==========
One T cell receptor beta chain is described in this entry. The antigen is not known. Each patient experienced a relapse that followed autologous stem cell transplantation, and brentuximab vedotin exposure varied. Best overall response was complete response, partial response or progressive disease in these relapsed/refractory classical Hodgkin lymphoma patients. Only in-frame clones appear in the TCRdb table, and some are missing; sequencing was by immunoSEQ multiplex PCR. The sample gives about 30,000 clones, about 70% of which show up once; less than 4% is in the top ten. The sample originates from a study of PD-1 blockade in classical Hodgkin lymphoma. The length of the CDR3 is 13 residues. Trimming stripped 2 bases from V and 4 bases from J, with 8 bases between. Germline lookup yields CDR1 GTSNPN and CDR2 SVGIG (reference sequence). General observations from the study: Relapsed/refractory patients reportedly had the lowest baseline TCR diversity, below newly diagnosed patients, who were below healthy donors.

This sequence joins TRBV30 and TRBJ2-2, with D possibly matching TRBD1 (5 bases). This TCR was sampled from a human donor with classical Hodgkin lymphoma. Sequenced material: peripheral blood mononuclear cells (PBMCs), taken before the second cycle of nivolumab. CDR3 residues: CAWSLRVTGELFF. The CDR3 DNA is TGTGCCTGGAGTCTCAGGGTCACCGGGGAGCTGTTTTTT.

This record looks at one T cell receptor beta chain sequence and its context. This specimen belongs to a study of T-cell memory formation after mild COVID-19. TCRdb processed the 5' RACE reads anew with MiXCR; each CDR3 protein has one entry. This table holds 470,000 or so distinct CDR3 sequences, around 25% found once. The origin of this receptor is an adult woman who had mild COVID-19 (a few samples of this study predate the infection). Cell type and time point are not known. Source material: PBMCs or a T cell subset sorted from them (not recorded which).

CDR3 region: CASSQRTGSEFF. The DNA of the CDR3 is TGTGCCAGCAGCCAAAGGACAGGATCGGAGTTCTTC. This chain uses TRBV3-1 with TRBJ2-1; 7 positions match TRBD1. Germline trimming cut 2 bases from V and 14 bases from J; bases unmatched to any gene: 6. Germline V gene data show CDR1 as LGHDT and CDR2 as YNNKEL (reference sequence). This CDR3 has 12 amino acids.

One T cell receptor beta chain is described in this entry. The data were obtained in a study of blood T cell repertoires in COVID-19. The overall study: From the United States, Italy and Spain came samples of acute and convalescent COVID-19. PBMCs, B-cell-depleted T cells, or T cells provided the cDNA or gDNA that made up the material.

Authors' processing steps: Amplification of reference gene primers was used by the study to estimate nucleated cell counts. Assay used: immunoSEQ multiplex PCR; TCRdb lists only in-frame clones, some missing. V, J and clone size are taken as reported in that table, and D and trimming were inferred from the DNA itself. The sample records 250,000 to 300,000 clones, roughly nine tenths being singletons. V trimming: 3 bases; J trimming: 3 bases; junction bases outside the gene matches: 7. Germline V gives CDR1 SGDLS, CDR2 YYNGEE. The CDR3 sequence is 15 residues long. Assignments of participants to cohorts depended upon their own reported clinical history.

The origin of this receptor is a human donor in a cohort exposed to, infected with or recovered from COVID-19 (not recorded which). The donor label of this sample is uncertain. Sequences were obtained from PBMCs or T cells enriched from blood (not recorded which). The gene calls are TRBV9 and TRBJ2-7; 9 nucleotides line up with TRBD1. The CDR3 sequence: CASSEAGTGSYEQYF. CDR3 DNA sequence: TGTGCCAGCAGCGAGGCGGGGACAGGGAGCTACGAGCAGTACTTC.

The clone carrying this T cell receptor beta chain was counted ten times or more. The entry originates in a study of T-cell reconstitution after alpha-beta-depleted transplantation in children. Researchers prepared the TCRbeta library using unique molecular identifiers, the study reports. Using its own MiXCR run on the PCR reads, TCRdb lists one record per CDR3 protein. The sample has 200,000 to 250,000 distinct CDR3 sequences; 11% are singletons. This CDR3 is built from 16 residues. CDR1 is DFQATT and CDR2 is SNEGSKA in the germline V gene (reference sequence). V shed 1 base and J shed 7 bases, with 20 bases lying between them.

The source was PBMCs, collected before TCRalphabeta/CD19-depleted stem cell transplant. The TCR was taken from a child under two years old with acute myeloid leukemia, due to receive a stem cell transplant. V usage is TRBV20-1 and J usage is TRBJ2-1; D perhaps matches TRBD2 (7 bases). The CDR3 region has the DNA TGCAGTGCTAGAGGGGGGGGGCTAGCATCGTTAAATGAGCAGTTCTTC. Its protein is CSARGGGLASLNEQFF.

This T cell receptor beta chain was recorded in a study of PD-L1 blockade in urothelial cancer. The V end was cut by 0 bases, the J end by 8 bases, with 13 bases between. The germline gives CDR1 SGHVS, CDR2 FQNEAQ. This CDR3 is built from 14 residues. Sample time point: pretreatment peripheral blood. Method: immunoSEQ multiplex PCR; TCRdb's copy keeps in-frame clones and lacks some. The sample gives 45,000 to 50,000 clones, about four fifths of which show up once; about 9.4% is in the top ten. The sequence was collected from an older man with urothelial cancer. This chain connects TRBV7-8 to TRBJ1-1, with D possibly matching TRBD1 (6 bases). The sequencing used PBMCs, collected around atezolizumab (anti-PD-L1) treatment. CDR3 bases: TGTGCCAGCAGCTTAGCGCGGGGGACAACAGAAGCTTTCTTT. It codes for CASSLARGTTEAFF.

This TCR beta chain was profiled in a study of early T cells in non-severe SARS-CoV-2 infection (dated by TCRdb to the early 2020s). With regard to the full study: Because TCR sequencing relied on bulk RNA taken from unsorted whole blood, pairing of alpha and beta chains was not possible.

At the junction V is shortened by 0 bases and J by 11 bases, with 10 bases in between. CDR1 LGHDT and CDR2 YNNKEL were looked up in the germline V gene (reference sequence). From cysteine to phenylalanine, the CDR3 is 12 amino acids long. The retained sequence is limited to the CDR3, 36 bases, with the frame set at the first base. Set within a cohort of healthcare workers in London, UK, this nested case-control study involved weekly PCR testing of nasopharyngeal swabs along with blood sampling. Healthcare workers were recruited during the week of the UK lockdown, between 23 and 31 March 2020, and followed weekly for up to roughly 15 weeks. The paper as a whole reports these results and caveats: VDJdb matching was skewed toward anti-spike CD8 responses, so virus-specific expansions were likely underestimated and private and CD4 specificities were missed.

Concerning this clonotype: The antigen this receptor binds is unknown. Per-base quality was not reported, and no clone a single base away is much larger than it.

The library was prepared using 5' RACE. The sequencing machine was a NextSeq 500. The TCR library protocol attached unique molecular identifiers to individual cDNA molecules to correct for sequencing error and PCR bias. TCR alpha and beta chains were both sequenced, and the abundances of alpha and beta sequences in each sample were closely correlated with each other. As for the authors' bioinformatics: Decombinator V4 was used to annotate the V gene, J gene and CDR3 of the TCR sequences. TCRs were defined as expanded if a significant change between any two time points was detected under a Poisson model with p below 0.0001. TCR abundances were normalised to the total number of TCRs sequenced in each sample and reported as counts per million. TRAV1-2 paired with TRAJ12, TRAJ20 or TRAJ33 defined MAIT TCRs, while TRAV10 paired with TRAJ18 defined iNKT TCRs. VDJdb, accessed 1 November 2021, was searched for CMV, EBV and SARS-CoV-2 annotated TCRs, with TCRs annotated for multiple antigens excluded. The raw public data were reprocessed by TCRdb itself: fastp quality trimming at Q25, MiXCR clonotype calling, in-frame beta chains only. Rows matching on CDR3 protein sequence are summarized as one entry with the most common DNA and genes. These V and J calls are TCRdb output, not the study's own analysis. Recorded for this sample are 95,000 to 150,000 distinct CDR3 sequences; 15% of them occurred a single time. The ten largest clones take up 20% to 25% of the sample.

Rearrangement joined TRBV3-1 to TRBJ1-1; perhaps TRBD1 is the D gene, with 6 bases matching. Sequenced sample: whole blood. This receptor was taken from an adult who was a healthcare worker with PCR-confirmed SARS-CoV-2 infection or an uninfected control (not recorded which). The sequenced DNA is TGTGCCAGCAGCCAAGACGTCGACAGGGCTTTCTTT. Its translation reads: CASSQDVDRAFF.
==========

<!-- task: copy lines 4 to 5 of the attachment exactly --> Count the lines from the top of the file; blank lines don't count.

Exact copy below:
CDR3 region: CASSQRTGSEFF. The DNA of the CDR3 is TGTGCCAGCAGCCAAAGGACAGGATCGGAGTTCTTC. This chain uses TRBV3-1 with TRBJ2-1; 7 positions match TRBD1. Germline trimming cut 2 bases from V and 14 bases from J; bases unmatched to any gene: 6. Germline V gene data show CDR1 as LGHDT and CDR2 as YNNKEL (reference sequence). This CDR3 has 12 amino acids.

One T cell receptor beta chain is described in this entry. The data were obtained in a study of blood T cell repertoires in COVID-19. The overall study: From the United States, Italy and Spain came samples of acute and convalescent COVID-19. PBMCs, B-cell-depleted T cells, or T cells provided the cDNA or gDNA that made up the material.